Domestic abuse in Norfolk
Domestic abuse is everyone’s business. It can affect anyone, regardless of age, social group, class, race, disability or sexuality. Domestic abuse can affect both men and women, and it can occur in any relationship – heterosexual, gay, lesbian, bisexual, transgender, young or old. Older people can be victims of domestic abuse, but this may not always be picked up on.
What is domestic abuse?
Domestic abuse is any incident – or pattern of incidents – of controlling, coercive or threatening behaviour, violence or abuse between those aged 16 or over who are, or have been, intimate partners or family members*, regardless of gender or sexuality. This can include, but is not limited to, the following types of abuse:
* Family members are defined as mother, father, sister, brother and grandparents, whether directly related, in-laws or step family.
At the end of December 2015, the Government introduced a new ‘coercive or controlling behaviour’ offence. The new offence closes a gap in the law concerning this type of behaviour in an ongoing relationship between intimate partners or family members. Victims can now bring to justice the perpetrators of behaviour that stops short of serious physical violence, but amounts to extreme psychological and emotional abuse.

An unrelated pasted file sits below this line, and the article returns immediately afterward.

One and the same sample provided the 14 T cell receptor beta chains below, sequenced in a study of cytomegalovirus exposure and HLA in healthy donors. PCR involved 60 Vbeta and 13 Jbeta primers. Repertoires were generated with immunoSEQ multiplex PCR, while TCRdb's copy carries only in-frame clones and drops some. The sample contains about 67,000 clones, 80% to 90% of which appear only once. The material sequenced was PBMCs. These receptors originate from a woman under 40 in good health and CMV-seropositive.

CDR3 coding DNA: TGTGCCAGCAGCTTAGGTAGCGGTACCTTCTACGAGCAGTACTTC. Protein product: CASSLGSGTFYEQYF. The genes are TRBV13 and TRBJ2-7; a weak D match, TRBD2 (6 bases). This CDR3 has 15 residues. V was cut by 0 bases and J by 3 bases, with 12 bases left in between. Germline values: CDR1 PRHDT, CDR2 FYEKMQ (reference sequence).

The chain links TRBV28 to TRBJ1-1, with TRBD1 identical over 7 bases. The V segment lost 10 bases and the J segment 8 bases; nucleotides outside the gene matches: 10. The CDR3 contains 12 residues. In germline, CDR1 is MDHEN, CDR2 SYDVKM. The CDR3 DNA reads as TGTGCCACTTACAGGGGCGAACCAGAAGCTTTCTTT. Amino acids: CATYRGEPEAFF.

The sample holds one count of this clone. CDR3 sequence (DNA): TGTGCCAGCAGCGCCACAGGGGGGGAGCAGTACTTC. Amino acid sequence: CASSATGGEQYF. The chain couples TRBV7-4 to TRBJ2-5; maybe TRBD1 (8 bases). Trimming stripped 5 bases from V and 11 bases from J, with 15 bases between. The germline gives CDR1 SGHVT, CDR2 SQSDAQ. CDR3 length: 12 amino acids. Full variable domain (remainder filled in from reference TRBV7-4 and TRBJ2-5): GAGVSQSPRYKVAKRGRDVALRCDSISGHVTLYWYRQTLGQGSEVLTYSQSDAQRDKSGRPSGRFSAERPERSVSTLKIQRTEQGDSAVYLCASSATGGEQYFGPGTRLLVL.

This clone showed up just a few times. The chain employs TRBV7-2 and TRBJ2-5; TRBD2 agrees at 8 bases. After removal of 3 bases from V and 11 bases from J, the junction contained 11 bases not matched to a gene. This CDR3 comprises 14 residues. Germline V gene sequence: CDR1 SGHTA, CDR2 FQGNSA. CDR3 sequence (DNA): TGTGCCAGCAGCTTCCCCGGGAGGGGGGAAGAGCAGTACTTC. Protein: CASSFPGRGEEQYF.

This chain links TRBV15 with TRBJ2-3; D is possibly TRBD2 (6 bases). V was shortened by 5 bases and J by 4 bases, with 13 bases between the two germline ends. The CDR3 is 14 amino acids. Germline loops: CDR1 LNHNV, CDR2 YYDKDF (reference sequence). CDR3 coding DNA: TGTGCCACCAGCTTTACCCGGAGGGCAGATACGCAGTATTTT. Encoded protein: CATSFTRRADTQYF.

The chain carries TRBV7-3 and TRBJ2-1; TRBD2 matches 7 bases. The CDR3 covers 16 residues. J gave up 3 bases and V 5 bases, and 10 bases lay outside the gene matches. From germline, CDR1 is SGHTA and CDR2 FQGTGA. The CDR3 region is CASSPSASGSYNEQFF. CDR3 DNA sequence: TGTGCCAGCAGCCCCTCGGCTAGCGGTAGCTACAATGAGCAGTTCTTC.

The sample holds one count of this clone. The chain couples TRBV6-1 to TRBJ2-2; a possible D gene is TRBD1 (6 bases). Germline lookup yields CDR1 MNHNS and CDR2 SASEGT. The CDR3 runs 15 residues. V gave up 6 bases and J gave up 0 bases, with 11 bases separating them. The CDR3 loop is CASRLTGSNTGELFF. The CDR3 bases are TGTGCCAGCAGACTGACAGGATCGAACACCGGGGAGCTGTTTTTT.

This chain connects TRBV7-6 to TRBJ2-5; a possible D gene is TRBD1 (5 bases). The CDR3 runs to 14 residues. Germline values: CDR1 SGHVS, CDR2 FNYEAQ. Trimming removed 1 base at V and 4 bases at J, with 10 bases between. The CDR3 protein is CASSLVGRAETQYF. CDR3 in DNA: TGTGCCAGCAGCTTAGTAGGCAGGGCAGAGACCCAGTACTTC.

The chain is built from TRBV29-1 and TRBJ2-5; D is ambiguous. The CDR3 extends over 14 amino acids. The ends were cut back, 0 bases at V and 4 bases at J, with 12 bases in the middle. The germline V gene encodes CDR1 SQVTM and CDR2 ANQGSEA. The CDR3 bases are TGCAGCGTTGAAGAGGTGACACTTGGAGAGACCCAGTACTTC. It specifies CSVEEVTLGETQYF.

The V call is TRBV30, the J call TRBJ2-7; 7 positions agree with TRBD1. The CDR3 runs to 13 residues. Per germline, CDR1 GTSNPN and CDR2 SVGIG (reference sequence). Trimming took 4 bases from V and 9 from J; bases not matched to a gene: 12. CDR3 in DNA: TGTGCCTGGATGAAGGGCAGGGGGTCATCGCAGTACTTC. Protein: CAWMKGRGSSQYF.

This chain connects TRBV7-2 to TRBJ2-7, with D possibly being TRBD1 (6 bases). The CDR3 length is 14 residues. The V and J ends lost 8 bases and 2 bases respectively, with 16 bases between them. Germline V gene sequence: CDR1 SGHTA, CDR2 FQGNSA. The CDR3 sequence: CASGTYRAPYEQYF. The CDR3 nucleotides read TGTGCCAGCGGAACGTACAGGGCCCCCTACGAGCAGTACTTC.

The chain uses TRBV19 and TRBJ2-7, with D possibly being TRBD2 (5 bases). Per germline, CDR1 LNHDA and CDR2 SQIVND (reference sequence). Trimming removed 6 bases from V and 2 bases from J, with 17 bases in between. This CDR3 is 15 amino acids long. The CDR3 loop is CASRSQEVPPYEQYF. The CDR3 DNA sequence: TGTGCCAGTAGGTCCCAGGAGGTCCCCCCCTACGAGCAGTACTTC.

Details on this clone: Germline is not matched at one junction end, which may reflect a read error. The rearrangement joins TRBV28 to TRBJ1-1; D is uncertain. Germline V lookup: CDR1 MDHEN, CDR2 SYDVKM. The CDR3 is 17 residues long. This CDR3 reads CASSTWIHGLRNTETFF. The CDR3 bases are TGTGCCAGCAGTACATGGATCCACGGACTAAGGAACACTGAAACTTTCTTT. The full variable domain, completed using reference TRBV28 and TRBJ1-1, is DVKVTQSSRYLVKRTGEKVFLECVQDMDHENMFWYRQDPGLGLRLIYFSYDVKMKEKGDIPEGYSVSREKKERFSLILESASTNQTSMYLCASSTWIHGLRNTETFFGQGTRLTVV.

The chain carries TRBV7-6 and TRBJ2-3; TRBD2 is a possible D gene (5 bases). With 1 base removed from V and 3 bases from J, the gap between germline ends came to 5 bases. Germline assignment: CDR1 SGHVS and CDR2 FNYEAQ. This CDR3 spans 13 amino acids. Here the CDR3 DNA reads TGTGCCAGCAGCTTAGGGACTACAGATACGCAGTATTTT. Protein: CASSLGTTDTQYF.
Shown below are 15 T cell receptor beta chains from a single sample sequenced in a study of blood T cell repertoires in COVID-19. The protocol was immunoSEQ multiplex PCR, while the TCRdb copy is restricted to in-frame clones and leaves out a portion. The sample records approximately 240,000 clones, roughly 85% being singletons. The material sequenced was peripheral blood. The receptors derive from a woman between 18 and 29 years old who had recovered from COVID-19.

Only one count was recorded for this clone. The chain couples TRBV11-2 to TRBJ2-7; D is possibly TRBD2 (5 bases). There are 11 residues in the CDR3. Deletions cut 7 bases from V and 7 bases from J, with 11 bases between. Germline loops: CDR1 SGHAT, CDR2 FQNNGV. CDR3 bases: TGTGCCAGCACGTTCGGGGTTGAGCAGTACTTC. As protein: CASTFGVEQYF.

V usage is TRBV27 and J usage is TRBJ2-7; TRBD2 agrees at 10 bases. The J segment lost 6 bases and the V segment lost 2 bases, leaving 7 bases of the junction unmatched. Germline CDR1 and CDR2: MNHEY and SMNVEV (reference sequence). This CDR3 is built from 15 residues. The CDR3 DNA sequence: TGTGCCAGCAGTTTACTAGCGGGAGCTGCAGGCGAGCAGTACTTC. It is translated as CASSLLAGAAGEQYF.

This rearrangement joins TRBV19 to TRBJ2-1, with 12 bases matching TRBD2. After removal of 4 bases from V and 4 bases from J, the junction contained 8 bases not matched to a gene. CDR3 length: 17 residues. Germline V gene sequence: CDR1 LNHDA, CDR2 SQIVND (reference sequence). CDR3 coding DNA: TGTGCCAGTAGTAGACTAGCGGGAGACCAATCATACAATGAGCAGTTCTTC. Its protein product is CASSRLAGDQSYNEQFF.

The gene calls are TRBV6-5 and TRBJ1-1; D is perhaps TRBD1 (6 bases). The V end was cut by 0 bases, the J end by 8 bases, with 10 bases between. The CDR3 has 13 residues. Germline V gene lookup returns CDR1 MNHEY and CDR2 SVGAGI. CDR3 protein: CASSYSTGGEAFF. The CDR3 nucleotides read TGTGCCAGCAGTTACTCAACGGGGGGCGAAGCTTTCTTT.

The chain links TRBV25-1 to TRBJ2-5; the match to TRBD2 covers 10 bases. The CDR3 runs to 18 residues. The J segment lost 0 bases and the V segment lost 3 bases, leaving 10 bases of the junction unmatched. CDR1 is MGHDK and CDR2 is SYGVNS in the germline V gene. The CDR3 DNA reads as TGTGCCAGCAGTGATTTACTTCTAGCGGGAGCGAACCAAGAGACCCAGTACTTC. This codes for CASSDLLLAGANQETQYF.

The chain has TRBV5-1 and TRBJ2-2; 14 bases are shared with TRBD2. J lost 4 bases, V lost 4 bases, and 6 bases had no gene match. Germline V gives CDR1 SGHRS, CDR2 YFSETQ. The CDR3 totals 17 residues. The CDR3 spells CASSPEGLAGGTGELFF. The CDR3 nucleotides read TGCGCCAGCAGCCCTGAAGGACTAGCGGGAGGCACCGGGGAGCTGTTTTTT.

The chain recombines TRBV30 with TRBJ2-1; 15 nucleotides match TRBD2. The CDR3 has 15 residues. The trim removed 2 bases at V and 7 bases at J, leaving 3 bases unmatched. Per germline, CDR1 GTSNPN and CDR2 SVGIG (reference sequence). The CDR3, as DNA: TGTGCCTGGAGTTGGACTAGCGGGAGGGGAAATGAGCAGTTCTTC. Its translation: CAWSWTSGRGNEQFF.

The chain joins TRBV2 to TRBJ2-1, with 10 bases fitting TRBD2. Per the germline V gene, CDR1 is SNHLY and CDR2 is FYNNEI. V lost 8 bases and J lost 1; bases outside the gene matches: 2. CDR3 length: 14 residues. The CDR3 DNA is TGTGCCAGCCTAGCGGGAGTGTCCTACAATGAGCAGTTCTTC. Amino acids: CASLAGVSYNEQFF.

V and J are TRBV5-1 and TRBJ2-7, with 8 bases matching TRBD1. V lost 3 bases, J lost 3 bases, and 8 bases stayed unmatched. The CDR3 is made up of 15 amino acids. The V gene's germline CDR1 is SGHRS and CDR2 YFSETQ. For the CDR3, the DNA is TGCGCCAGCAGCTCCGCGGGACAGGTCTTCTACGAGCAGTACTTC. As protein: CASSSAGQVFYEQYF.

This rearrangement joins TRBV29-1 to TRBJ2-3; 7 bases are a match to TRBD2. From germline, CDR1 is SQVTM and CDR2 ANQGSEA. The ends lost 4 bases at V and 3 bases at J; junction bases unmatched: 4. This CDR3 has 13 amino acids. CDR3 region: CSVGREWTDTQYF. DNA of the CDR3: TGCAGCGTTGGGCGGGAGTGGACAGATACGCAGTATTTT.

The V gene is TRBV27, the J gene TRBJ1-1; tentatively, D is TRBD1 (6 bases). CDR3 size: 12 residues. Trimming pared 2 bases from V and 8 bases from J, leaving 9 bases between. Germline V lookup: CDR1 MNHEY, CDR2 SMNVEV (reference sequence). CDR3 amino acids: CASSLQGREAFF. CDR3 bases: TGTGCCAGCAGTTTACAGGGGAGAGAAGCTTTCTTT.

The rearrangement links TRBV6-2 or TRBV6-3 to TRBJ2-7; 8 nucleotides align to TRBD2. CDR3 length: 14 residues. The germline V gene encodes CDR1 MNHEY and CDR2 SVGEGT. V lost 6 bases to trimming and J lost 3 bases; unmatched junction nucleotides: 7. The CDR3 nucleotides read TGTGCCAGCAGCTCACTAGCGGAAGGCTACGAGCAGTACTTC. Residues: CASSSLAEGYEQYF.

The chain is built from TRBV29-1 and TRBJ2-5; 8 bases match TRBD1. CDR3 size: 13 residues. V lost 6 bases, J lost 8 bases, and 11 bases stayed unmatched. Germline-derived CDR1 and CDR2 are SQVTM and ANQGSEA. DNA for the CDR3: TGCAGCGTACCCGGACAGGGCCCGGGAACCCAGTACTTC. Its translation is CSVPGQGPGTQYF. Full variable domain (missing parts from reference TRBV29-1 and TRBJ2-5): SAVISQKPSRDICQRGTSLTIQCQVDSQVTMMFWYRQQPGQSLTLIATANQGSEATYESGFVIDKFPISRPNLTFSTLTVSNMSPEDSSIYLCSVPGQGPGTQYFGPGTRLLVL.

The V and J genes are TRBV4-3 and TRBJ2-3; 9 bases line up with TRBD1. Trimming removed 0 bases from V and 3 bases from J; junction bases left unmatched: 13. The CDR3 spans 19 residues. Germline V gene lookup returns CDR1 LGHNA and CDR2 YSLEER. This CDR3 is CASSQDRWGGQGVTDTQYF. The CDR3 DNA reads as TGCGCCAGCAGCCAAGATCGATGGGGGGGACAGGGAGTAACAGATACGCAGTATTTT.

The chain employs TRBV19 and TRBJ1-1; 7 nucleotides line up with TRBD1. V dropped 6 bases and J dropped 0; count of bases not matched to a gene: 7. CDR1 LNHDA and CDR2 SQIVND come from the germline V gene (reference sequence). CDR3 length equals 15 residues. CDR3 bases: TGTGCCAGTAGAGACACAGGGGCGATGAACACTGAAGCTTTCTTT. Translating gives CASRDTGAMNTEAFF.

Controlling behaviour is a range of acts designed to make a person subordinate and/or dependent by isolating them from sources of support, exploiting their resources and capacities for personal gain, depriving them of the means needed for independence, resistance and escape, and regulating their everyday behaviour.
Coercive behaviour – covers assault, threats, humiliation and intimidation, or other abuse that is used to harm, punish or frighten you.
Is domestic abuse a crime?
There is no single criminal offence of ‘domestic abuse’ but many forms of domestic abuse are crimes – for example, harassment, assault, criminal damage, attempted murder, rape and keeping you locked up in the house. Being assaulted, sexually abused, threatened or harassed by a partner or family member is just as much a crime as abuse from a stranger, and often more dangerous.
Further support services
There are a number of agencies providing either practical or emotional support that you can contact. For further details, visit: www.norfolk.gov.uk and search for ‘domestic abuse’.
Always dial 999 in an emergency.
If you think that a child, vulnerable adult or another person is at risk of domestic abuse in Norfolk and want to speak to someone, contact Norfolk County Council on: 0344 800 8020.
You can also call the National Domestic Violence 24-hour helpline on: 0808 2000 247.
If you are being violent or abusive towards a current or previous partner ring the Respect phone line on: 0808 802 4040.